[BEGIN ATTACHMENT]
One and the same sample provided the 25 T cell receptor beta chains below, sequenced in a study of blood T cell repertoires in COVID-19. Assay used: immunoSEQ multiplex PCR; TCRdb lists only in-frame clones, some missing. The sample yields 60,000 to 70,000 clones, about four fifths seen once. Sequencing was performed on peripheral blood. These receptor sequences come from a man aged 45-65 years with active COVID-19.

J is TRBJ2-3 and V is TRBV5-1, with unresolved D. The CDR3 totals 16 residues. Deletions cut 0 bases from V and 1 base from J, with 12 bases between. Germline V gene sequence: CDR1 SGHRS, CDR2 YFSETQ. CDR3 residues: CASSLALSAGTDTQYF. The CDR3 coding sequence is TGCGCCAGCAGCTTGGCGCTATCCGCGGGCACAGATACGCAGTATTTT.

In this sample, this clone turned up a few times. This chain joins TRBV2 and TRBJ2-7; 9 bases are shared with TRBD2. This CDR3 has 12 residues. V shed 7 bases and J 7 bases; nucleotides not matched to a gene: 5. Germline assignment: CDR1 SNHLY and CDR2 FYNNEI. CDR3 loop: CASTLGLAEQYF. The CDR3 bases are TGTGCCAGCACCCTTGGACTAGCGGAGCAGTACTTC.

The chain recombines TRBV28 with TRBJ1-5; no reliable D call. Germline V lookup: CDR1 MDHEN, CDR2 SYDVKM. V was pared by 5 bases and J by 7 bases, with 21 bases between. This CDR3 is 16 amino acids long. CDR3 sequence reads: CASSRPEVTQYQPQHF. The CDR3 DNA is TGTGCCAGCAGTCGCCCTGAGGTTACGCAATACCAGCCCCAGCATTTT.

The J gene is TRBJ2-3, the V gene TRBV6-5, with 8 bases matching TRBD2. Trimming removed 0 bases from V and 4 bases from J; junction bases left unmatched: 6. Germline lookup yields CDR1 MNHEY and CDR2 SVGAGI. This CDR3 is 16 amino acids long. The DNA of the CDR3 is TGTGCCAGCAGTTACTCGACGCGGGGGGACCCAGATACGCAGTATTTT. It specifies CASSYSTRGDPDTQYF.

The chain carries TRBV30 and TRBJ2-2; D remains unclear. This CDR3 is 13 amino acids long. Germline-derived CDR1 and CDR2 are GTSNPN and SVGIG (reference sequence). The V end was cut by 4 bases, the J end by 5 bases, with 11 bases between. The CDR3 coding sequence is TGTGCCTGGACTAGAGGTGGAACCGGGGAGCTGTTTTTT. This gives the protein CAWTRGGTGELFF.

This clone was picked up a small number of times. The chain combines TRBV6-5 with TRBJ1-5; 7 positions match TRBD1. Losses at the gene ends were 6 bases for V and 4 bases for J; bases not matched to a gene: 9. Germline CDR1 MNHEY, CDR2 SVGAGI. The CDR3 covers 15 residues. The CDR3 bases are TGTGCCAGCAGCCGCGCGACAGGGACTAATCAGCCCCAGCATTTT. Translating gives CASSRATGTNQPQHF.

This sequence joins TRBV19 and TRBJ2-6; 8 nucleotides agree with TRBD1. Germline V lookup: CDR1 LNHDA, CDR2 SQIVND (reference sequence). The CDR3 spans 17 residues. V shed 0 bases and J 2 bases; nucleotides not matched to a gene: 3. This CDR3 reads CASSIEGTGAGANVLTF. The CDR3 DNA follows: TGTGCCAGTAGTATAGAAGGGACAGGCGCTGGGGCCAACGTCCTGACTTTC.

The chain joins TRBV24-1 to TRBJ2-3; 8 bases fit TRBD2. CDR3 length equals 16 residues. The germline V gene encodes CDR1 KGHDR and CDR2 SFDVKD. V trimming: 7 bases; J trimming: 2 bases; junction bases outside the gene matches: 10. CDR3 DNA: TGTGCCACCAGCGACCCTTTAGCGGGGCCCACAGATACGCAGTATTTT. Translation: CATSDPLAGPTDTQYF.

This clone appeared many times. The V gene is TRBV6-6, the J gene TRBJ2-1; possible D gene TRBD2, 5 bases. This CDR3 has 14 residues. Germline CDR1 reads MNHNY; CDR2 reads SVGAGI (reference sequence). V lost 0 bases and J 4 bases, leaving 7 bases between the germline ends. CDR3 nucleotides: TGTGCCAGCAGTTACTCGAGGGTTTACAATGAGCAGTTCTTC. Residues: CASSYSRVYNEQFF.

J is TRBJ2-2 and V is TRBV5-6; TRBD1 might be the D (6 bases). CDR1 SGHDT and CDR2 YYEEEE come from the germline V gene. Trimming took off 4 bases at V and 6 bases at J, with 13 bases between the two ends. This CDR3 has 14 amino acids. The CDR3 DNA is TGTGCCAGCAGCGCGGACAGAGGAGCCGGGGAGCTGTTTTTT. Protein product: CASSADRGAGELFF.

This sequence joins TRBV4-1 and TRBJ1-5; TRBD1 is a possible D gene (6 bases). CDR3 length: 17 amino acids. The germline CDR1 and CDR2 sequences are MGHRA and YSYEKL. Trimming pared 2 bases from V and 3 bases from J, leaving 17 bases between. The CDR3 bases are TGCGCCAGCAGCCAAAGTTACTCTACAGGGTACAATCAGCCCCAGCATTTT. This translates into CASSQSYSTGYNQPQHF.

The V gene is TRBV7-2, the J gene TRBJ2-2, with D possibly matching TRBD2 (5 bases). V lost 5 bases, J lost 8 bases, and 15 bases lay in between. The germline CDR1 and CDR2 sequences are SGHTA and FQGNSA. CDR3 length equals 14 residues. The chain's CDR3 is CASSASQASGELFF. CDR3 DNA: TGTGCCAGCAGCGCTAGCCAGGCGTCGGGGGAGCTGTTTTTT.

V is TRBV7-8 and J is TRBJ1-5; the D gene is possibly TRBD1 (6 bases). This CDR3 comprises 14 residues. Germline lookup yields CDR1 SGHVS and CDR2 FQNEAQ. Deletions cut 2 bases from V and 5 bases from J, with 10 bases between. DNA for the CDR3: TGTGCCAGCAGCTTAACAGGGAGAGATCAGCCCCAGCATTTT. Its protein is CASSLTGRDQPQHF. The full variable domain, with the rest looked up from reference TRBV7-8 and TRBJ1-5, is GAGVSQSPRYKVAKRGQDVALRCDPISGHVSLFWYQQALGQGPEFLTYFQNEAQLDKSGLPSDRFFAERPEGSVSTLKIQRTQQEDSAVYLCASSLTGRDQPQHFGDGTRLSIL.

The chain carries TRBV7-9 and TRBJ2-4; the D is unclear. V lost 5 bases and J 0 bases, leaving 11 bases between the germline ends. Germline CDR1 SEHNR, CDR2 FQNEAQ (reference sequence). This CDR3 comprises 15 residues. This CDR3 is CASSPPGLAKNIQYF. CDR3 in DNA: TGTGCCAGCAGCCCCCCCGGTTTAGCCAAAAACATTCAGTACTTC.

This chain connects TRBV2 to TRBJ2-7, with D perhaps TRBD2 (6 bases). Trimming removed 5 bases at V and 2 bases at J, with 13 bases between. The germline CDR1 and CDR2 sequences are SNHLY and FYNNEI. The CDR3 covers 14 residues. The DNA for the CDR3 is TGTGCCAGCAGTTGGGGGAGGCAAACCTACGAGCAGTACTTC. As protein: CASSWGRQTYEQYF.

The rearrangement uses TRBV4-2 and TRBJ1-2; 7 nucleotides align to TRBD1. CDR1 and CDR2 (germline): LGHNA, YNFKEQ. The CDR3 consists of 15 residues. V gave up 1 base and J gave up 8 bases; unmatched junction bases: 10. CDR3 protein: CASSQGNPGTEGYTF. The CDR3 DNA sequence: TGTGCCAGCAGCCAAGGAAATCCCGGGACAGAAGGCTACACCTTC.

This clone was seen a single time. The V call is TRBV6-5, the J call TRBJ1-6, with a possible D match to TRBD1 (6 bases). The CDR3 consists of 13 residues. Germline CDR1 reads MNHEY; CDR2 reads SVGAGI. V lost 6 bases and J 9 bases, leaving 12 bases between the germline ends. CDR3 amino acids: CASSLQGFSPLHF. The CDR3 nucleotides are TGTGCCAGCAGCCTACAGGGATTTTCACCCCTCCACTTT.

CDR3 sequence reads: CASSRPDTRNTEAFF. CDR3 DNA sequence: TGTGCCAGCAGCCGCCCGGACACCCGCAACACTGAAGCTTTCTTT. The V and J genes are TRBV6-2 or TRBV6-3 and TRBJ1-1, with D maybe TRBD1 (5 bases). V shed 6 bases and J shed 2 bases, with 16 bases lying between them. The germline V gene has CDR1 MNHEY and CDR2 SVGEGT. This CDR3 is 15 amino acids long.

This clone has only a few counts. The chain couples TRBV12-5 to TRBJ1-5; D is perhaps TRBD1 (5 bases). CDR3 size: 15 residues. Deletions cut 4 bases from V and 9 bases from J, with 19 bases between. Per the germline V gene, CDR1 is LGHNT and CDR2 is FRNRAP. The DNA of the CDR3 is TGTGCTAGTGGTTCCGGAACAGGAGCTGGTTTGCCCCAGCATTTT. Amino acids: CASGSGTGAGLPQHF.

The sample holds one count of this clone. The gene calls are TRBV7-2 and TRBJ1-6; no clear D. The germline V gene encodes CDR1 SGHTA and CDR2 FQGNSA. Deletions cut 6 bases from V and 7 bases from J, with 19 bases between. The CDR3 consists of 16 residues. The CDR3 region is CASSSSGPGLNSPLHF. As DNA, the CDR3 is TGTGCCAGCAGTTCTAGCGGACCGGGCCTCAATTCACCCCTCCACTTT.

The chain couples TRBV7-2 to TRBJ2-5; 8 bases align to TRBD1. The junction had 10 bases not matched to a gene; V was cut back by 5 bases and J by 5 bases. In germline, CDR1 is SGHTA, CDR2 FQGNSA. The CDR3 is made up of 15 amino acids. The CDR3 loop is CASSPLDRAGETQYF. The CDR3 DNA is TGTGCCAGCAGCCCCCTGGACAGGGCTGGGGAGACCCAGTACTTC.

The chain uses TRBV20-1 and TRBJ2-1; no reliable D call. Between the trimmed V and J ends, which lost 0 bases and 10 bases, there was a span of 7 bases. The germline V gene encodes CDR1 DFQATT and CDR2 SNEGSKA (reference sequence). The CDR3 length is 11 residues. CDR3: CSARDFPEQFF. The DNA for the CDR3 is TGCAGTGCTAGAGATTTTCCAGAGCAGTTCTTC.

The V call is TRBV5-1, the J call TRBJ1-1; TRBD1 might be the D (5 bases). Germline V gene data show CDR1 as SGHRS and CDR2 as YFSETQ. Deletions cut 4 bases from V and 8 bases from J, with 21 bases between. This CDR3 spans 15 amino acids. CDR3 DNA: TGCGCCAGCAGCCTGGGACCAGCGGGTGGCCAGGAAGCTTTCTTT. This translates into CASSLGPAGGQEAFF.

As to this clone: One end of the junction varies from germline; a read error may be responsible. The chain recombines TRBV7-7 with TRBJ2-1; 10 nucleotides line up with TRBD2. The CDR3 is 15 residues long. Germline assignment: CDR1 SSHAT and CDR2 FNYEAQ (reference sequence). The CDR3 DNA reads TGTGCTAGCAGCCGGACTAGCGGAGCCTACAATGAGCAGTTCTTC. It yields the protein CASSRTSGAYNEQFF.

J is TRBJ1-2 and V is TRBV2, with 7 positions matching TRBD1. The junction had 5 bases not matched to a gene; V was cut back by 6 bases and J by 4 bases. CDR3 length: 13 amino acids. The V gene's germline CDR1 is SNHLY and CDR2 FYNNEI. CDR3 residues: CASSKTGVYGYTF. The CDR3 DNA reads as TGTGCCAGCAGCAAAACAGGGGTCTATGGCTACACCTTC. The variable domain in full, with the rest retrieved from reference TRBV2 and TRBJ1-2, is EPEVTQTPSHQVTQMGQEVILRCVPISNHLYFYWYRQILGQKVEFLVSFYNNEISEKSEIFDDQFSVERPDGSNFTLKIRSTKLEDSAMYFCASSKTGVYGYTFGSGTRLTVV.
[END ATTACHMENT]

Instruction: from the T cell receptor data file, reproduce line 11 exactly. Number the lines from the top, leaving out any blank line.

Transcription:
J is TRBJ2-2 and V is TRBV5-6; TRBD1 might be the D (6 bases). CDR1 SGHDT and CDR2 YYEEEE come from the germline V gene. Trimming took off 4 bases at V and 6 bases at J, with 13 bases between the two ends. This CDR3 has 14 amino acids. The CDR3 DNA is TGTGCCAGCAGCGCGGACAGAGGAGCCGGGGAGCTGTTTTTT. Protein product: CASSADRGAGELFF.